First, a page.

The U.S. House of Representatives just passed The Innovation Act which the bills sponsor Rep. Goodlatte, says should help take away some power from patent trolls. Some of the most significant changes from Gigaom:
- Protection for customers: Right now, a troll can go after anyone using a router, a scanner or other basic technology it claims to own. The new law, however, allows the manufacturer of the technology — typically big companies like Cisco or Google — to step in and tangle with the troll. During this time, the troll’s lawsuits against the customer are halted (meaning an easy smash-and-grab is less possible).
- Fee-shifting: A patent plaintiff will have to pay the defendant’s legal costs if they lose and if the lawsuit was “unreasonable.” That last part is not easy to establish, but the new rule will give second thoughts to some trolls, and will give some defendants an incentive to fight.
- New discovery rules: right now, a troll can torment its victim with expensive discovery requests — requirements that the defendant produce emails, business records and other evidence. The troll, since it’s a shell company, doesn’t have anything to produce itself. The new rule moves the discovery phase down the road while a judge examines the patent claims, meaning that it’s harder for the troll to use discovery as blackmail weapon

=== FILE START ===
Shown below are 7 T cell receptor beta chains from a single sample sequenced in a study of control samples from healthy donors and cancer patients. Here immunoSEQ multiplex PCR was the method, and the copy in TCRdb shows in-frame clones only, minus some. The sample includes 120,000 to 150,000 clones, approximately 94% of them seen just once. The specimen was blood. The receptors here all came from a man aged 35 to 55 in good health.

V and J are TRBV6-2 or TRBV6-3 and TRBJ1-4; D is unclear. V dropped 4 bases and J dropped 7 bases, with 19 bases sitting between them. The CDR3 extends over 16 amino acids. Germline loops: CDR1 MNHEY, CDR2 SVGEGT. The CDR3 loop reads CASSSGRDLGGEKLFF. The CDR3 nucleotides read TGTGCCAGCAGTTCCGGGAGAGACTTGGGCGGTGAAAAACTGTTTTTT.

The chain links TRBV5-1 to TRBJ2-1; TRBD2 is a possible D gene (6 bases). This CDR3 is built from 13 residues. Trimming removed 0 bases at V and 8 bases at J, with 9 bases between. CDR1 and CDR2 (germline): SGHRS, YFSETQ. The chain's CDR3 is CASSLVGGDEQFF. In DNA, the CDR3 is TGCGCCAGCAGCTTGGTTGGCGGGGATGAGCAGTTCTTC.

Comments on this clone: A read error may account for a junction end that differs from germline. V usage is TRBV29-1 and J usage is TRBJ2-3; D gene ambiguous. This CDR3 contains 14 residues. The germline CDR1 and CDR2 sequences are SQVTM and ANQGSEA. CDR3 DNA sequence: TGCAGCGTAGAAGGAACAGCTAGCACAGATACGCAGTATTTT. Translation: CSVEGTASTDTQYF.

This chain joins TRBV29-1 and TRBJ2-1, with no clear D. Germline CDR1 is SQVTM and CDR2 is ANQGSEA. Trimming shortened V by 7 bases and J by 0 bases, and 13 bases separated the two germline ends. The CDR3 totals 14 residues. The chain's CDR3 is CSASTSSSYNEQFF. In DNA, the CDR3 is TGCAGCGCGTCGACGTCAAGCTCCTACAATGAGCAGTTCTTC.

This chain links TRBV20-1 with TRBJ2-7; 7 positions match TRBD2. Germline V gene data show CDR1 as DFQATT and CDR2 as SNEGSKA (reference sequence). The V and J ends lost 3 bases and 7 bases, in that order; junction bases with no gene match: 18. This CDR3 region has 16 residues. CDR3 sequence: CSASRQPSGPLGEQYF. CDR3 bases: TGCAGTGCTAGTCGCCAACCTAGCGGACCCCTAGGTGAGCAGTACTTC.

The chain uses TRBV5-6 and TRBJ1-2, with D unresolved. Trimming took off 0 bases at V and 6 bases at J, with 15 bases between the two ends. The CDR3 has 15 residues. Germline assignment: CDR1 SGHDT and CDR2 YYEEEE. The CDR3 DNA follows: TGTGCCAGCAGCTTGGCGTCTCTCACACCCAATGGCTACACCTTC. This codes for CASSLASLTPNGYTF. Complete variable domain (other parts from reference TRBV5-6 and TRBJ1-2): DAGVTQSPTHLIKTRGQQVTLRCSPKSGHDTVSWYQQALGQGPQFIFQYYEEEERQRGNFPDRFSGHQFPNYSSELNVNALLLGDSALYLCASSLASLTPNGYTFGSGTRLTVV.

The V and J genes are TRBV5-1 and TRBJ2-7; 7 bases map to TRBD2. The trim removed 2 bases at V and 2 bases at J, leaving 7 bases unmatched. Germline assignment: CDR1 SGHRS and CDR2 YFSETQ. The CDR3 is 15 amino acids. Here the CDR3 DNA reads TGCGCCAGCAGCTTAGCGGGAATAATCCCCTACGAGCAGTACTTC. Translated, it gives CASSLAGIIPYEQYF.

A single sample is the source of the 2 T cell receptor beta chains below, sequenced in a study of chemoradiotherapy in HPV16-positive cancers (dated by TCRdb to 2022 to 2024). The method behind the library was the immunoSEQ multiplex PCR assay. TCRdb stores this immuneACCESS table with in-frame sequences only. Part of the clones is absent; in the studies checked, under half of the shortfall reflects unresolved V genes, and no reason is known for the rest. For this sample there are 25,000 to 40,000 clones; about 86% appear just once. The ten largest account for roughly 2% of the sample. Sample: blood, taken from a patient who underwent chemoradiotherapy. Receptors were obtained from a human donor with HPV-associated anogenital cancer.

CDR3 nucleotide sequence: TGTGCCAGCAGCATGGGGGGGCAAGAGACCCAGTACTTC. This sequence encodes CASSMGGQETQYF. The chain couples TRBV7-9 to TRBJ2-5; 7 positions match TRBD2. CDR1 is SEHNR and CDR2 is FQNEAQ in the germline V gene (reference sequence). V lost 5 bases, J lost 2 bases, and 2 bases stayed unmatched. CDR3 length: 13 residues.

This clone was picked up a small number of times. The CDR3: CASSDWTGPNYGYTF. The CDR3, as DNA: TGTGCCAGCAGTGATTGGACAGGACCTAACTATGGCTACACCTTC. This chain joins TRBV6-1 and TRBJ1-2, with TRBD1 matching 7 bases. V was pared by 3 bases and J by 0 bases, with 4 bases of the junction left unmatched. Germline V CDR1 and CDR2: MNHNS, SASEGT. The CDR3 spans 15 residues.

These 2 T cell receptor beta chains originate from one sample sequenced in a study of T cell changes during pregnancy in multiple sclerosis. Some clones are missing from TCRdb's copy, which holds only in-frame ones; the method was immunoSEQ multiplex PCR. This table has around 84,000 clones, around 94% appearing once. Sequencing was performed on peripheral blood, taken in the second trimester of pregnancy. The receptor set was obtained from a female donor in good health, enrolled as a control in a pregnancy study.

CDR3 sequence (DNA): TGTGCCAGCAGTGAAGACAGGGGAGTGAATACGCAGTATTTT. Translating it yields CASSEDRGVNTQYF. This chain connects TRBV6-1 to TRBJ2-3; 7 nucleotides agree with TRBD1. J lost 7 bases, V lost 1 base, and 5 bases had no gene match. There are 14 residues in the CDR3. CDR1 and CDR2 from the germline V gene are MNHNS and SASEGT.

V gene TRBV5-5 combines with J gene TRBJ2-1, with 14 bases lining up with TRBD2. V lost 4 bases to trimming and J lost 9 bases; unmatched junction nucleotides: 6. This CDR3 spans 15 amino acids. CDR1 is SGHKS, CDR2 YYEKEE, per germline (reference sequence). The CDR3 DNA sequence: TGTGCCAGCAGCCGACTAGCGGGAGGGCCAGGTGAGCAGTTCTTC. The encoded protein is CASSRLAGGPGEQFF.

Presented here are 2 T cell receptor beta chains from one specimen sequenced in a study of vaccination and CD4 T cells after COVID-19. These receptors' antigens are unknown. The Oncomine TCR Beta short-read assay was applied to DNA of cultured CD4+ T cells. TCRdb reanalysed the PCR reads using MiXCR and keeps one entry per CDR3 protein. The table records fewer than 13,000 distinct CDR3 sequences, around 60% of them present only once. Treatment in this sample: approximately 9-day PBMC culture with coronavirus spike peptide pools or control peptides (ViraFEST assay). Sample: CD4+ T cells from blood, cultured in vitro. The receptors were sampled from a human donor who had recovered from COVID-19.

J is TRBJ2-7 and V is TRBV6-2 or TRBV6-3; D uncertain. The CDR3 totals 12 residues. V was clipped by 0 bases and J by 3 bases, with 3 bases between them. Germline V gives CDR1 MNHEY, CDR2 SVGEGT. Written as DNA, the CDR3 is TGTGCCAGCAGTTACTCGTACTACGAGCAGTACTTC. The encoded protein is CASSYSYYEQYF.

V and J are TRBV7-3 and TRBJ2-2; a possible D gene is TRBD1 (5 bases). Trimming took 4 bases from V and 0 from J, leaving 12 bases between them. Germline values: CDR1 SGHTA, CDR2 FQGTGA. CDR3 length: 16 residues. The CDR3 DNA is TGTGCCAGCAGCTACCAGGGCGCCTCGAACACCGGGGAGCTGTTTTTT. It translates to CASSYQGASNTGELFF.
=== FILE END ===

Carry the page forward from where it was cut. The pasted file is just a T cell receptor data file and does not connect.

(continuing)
All of the provisions can be found here.
Some people are hopeful that it will have an impact if passed into law. Others, are skeptical: One commenter on a patent-focused blog said, "... one of the reasons that the bill appears misguided is that it professes to answer the perceived patent troll issue, but none of the provisions are tailored to address this problem. Instead, this bill impacts all patent enforcement efforts, and even impacts alleged infringers (the victims of the so-called trolls)."
And Pando Daily points out five things that could have made the act more effective.
It will now move to the senate.